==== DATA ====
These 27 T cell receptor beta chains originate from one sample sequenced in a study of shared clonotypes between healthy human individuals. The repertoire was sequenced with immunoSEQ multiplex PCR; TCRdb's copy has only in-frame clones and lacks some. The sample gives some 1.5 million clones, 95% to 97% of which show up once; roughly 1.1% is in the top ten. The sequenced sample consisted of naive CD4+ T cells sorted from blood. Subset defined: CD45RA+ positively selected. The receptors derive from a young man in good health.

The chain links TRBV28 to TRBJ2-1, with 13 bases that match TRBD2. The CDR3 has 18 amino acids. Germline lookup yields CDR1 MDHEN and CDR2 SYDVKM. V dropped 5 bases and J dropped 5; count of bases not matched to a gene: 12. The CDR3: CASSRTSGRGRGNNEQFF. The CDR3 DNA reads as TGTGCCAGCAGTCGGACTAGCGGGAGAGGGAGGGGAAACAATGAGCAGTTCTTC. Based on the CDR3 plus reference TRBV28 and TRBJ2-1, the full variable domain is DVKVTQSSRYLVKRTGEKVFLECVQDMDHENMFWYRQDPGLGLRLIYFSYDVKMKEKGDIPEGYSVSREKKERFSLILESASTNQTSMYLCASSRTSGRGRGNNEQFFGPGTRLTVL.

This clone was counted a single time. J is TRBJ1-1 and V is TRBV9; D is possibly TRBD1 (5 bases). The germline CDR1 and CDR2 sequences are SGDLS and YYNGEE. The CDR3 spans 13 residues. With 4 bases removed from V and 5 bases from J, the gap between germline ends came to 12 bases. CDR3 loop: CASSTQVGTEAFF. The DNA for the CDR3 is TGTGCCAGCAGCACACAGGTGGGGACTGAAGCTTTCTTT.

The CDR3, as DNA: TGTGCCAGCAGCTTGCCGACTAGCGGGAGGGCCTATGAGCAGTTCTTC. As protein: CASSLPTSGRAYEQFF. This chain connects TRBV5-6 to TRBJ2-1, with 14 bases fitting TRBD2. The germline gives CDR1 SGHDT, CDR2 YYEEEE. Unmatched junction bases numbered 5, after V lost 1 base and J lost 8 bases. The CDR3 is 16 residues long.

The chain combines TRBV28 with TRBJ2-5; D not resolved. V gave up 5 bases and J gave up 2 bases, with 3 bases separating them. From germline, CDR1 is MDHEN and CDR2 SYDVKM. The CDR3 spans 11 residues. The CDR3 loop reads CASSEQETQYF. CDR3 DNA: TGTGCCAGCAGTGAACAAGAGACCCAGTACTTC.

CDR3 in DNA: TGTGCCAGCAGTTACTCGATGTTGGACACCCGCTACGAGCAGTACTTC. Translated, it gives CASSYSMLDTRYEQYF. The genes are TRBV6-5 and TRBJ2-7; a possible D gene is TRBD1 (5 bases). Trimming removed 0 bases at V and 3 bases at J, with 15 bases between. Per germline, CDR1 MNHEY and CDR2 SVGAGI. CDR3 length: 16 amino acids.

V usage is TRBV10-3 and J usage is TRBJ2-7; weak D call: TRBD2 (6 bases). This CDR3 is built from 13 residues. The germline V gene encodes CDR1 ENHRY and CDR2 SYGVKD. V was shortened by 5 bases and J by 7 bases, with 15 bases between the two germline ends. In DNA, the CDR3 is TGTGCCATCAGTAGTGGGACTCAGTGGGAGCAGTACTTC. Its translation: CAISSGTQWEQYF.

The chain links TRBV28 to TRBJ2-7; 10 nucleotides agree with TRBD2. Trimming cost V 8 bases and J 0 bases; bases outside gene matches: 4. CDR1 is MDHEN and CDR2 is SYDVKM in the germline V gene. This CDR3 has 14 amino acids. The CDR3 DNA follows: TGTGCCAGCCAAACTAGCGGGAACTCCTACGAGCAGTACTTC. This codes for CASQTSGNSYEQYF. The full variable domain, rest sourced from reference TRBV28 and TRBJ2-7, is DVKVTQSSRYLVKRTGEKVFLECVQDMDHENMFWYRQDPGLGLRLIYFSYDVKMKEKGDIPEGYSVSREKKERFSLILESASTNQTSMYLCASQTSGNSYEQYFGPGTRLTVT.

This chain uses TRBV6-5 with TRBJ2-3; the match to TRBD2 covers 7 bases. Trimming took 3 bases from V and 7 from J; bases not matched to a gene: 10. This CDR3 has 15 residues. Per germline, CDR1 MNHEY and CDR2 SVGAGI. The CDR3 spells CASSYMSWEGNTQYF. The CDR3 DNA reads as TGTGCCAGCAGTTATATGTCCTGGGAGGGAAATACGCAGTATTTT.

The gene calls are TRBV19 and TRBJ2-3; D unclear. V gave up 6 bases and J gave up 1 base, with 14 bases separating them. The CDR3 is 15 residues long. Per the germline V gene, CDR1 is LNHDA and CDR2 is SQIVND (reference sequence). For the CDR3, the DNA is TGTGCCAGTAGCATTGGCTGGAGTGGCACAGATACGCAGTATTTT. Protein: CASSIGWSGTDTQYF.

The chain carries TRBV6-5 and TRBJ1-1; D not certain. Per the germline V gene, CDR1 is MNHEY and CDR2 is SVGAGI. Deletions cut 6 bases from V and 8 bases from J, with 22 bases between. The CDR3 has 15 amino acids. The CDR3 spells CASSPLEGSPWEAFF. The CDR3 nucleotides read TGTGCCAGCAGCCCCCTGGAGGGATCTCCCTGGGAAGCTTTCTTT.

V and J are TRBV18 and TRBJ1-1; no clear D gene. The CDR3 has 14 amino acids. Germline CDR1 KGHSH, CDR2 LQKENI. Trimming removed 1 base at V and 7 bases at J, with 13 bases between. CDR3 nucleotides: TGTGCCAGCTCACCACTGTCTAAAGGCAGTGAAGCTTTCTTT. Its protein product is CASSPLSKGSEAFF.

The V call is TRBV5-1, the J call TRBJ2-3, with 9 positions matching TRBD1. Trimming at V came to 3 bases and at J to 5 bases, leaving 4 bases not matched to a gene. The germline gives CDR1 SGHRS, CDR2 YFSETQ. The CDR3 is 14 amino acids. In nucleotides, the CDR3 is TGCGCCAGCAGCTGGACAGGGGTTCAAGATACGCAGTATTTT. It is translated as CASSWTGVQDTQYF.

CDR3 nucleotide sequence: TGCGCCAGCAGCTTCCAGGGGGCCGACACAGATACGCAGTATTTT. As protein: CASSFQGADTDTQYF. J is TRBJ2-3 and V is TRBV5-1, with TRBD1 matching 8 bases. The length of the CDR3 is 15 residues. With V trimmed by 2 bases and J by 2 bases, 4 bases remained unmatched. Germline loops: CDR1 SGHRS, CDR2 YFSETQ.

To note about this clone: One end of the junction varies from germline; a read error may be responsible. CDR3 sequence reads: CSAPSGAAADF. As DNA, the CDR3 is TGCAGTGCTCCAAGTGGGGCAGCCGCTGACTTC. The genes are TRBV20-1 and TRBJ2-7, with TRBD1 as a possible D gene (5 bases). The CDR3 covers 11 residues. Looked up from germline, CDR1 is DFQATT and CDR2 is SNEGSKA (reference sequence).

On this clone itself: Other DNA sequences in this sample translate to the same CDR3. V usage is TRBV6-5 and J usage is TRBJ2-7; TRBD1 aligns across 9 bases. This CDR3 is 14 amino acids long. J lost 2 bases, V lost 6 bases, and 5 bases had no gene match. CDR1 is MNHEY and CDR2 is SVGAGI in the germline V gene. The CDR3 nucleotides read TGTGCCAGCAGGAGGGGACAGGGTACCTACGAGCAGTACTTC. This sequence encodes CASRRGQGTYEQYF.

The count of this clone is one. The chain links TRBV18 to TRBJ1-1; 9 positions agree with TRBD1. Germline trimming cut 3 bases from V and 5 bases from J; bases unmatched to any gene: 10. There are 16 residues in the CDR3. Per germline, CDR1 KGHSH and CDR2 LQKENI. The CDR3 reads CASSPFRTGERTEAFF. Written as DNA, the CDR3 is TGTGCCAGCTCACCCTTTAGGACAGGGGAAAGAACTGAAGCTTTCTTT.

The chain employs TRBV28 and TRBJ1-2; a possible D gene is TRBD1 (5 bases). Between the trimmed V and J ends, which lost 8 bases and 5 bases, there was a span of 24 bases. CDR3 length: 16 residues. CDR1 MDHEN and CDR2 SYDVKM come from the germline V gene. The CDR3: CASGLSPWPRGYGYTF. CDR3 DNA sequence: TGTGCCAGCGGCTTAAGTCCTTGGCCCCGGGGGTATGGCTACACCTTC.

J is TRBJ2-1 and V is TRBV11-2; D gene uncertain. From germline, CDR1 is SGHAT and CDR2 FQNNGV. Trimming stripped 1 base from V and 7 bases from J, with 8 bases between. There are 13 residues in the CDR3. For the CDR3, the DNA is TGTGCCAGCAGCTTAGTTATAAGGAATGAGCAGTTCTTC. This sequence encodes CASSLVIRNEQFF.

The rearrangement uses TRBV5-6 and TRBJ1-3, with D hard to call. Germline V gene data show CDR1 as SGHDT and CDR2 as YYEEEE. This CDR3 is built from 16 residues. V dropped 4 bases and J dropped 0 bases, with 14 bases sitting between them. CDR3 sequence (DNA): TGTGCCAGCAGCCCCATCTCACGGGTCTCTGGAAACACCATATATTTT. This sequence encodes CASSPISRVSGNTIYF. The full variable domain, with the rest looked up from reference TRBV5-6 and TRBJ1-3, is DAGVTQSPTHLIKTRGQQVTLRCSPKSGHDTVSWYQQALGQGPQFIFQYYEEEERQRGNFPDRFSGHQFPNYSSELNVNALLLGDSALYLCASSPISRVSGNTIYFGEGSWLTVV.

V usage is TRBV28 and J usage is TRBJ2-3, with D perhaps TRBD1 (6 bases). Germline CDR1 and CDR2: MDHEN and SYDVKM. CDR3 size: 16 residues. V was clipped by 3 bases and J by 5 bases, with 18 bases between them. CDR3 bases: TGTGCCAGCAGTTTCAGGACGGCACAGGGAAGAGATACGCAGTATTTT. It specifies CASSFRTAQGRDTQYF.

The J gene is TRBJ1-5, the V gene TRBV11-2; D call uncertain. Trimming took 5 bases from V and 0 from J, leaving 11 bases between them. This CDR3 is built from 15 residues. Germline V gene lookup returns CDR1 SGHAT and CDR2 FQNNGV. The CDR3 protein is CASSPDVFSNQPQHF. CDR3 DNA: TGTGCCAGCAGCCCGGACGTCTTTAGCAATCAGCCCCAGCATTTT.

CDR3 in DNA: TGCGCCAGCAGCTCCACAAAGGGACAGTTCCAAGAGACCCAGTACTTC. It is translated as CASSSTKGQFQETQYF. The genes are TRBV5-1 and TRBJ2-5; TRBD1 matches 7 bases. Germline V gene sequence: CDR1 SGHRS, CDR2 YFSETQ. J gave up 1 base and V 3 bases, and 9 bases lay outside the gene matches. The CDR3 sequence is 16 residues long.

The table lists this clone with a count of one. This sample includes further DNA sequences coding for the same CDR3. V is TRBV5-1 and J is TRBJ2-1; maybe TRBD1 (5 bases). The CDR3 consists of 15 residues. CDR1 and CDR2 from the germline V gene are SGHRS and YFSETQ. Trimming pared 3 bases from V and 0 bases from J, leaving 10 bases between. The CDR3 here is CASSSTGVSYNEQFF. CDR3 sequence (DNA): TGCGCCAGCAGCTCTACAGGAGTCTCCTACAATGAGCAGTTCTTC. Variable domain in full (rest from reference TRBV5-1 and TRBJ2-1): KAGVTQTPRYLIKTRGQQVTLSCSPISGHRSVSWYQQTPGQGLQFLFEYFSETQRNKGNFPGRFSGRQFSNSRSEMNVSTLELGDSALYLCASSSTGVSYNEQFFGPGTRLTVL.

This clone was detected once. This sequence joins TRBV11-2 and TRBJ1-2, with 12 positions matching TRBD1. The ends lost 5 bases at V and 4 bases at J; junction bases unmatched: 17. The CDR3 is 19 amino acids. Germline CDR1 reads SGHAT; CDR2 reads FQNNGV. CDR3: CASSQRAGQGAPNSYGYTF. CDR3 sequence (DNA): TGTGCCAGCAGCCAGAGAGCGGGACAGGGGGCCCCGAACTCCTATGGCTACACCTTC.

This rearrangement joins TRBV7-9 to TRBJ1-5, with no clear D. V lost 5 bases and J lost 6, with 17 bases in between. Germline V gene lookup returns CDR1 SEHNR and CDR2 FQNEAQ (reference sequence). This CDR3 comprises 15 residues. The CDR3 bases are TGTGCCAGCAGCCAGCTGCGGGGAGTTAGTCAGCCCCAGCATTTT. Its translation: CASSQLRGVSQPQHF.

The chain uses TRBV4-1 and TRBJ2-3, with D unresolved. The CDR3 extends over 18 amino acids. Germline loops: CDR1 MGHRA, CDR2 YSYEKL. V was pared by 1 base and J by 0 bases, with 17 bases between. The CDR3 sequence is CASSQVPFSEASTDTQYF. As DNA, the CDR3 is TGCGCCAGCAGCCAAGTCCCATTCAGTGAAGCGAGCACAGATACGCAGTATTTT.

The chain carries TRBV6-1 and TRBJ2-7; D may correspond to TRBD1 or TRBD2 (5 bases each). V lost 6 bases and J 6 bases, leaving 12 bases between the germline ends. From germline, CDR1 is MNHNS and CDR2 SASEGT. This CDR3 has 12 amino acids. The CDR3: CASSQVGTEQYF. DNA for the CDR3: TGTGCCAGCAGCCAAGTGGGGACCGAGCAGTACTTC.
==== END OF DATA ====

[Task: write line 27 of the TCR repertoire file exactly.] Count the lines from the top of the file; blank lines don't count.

The chain uses TRBV4-1 and TRBJ2-3, with D unresolved. The CDR3 extends over 18 amino acids. Germline loops: CDR1 MGHRA, CDR2 YSYEKL. V was pared by 1 base and J by 0 bases, with 17 bases between. The CDR3 sequence is CASSQVPFSEASTDTQYF. As DNA, the CDR3 is TGCGCCAGCAGCCAAGTCCCATTCAGTGAAGCGAGCACAGATACGCAGTATTTT.